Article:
Using India as a demonstration of what can be achieved globally, the global Alliance is currently disseminating methodologies, tools, and products to build the capacity of 28 institutions serving India’s poor. By continuing to innovate, and aggressively replicate successful interventions, over the next 3 years the Alliance expects to: •

Reach 3.5 million microfinance clients in India with integrated microfinance and health protection services (MAHP) services that can improve health and financial security for themselves and their families and are sustainably delivered.

Engage a more diverse community of practitioners that includes many more influential actors from the health, self-help and financial sectors, as well as policy makers, researchers and donors — and expand the work beyond India.

Further test and demonstrate the effectiveness, impact and financial sustainability of linking health and microfinance to improve health and financial securities for poor families.


Project Status Through the Alliance, the Microcredit Summit Campaign and Freedom from Hunger are actively partnering with 12 microfinance entities in India (4 networks, 5 MFIs and 3 Self-Help Promoting Institutions or SHPIs) who are reaching a total of more than 330,000 clients, most of them are women, and over 1.5 million people when family members are included with microfinance and health protection services (MAHP), such as health education, health financing (i.e., health loans, savings accounts, and micro-insurance), linkages to healthcare providers, and access to health products.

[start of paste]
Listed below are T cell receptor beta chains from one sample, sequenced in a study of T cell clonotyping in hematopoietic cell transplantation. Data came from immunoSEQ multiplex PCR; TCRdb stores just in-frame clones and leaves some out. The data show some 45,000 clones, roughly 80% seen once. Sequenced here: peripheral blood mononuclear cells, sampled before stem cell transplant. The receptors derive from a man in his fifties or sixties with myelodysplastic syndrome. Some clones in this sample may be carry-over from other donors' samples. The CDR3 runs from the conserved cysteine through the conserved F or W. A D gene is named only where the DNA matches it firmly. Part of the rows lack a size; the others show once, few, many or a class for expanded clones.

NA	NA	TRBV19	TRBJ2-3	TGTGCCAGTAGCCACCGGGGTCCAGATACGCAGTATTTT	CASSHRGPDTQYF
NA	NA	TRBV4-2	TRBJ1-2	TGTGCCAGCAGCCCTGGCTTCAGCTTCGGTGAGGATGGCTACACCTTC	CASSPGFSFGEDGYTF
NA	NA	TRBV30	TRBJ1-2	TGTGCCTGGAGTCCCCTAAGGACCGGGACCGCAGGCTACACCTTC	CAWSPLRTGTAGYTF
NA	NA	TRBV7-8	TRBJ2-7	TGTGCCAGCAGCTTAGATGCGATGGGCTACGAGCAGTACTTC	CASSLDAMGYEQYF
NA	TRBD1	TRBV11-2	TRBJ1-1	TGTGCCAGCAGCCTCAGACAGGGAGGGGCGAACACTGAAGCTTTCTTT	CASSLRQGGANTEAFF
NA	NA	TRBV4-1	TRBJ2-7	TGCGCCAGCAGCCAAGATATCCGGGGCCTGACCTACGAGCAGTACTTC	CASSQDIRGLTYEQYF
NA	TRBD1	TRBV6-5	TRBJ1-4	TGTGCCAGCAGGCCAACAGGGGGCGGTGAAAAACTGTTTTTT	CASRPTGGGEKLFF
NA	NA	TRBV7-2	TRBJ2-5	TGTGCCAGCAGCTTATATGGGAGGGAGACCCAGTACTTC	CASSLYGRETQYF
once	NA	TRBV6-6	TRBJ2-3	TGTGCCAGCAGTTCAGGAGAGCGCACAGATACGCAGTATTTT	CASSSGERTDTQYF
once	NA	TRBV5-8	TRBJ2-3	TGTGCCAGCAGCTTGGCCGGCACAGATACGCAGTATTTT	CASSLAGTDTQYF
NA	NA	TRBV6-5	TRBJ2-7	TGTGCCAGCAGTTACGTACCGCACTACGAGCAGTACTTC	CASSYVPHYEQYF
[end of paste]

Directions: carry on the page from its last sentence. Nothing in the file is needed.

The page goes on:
Implementing Partners in India, October 2012 Implementing Partners

Geographical Current Program Components Outreach Outreach

Bandhan

West Bengal

Gram Utthan

Odisha

10,000 Community based health education and health volunteers; Health product sales; Health camps.

ESAF

Kerala

12,000 Health education

Friends of Women’s World Banking (BDT and KF)

Bihar

1,500 Health education; Workshops; MAHP; research; product concept development.

Nidan

Bihar

5,000 Staff training on market research;Product concept development; Health education; Training of Trainers; Small scale pilot health intervention.

Pioneer Trad

Tamil Nadu

1,500 Continued health education.

PMD

Tamil Nadu

1,250 Continued health education.

Reach India

Orissa, Chhattisgarh, Jharkland, West Bengal, Bihar, Sikkim, Madhya Pradesh

10,000 Health education for frontline workers: Interactive learning tools on issues of infant and young childfeeding, immunization and antenatal care, including IFA, hygiene and sanitation.

SKDRDP

Karnataka

40,000 Health education.

WBVHA West Bengal Voluntary Health Association

West Bengal

New Partners